TUSCALOOSA — We got a glimpse of the latest incarnation of Lane Kiffin on Sunday.
The digital tape recorder says it lasted 13 minutes, 53 seconds, but we glimpsed of a guy who sees himself stepping back in his career.
It’s a forced step back, but he wants to back-learn after head-coaching gigs with the NFL’s Oakland Raiders, Tennessee and Southern Cal told him he’s doing this all wrong.
From whom better to learn than the never unsuccessful Nick Saban, the guy often credited with reinventing the word “process”? Who better than the detail-oriented coaching doctor who knows Kiffin’s history and game-planned Kiffin’s one media appearance this year.
“So, yeah, I’m sitting here every day, learning stuff from him,” Kiffin said. “We already met this morning, so he made sure I didn’t say anything that would be on the ticker.”
At least Kiffin can joke about it, and we can take this rehabbing-coach thing too far.
Saban didn’t hire Kiffin to right him for his next head-coaching gig. Kiffin was hired to right what was wrong with an Alabama offense loaded beyond imagination with skill people but not so imaginative in using them.
When Kiffin isn’t leaning in — and inching dangerously close to Yoda’s Little Debbies — he’s doing his job. A few hints about that arose Sunday.
“There’s a lot more stuff for us to do,” tight end Brian Vogler said. “The tight end is crucial in this offense, whether it be setting the edge or occupying space in the middle to open up things for other guys.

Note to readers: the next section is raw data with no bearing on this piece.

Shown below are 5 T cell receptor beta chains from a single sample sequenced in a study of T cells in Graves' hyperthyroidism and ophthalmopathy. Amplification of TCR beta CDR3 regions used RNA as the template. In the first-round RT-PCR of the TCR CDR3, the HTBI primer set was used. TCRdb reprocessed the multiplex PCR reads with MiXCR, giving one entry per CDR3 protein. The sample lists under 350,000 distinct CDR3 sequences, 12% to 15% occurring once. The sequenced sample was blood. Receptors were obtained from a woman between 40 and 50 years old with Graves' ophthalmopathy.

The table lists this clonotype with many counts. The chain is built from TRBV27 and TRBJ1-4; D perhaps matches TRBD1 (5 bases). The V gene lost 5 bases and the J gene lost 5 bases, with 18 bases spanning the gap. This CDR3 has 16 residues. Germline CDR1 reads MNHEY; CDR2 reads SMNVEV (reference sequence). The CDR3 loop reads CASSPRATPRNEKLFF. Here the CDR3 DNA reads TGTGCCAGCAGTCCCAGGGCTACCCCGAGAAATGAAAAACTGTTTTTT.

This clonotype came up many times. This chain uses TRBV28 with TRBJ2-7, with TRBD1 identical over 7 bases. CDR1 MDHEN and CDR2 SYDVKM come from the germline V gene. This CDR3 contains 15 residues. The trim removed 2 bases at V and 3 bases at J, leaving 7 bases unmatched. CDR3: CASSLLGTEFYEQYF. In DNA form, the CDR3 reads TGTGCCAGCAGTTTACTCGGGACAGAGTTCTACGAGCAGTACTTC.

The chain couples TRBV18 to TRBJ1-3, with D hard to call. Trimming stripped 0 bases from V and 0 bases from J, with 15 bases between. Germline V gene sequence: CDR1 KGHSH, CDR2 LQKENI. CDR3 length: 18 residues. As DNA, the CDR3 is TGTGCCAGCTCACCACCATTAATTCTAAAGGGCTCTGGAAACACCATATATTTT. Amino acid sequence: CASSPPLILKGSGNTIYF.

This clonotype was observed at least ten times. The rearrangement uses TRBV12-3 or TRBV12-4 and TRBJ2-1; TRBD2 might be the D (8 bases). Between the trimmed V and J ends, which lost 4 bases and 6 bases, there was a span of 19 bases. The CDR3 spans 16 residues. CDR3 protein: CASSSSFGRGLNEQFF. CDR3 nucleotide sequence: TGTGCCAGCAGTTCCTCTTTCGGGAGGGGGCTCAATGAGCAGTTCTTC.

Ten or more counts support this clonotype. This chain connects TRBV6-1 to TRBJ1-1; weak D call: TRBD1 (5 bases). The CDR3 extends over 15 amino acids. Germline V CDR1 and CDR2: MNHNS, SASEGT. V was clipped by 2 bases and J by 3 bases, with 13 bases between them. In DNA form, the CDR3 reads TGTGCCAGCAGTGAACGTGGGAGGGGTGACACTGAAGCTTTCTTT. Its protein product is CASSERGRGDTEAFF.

“I think my distance traveled, I guess you would say, has expanded a little bit more, going from a guy who probably had 5- to 7-yard routes to it’s probably somewhere between 5- to 15-yard routes now.”
What’s more, Kiffin seems to have won the hearts and minds he needs to win.
“I love Coach Kiffin. That’s my man,” wide receiver DeAndrew White said. “He brings a different style of offense to this program, and I love it. You never know who is going to get the ball or what formation we’ll be in with him, so it’s surprising.”
“He just gets the ball in playmakers’ hands, that West Coast style of getting the ball to who he’s supposed to get the ball to,” White said. “Formation wise, he has everybody everywhere. You can’t just sit in one spot. Everybody is all over the place.”
But as of 13:54 on the recorder, Kiffin was back into his hiding place, retooling Alabama’s offense and rehabbing his career.
Try to fathom it. The brash prodigy we remember from his frienemy-making, head-coaching meltdowns could emerge someday sounding like Saban.
Not totally, of course. Even in the context of Kiffin’s near-14 minutes of controlled exposure Sunday, the caged animal playfully half-charged the bars.
“Took a long time for the Knoxville question,” he joked after the seventh question.
But it’s clear that Kiffin sees there was an error in his head-coaching ways. His tarmac tarring at USC forced him to see it and gave him the chance to do something about it.
“As you make mistakes, the No. 1 thing you better do from them is learn from them and not just make excuses for them,” he said. “I’ve made more than anybody, probably.”
So, he spent eight days consulting with Alabama’s offense during Sugar Bowl practice. He swears he didn’t know it could be an audition, but he saw Saban’s process in motion.
The old Lane Kiffin saw the potential for a new Lane Kiffin.
“I saw what I’m now seeing even more about the commitment and the dedication and the hard work and the way he approaches every day, from the coaches down to the players and throughout the entire building,” he said. “This is a place that is completely committed to winning and to playing extremely well and working really hard, and that’s what you see every day here.
“It was amazing to see the style of practice, and how physical practice was, and how the players responded to it. There were no players who were trying to take themselves out.”
And no coaches out of line.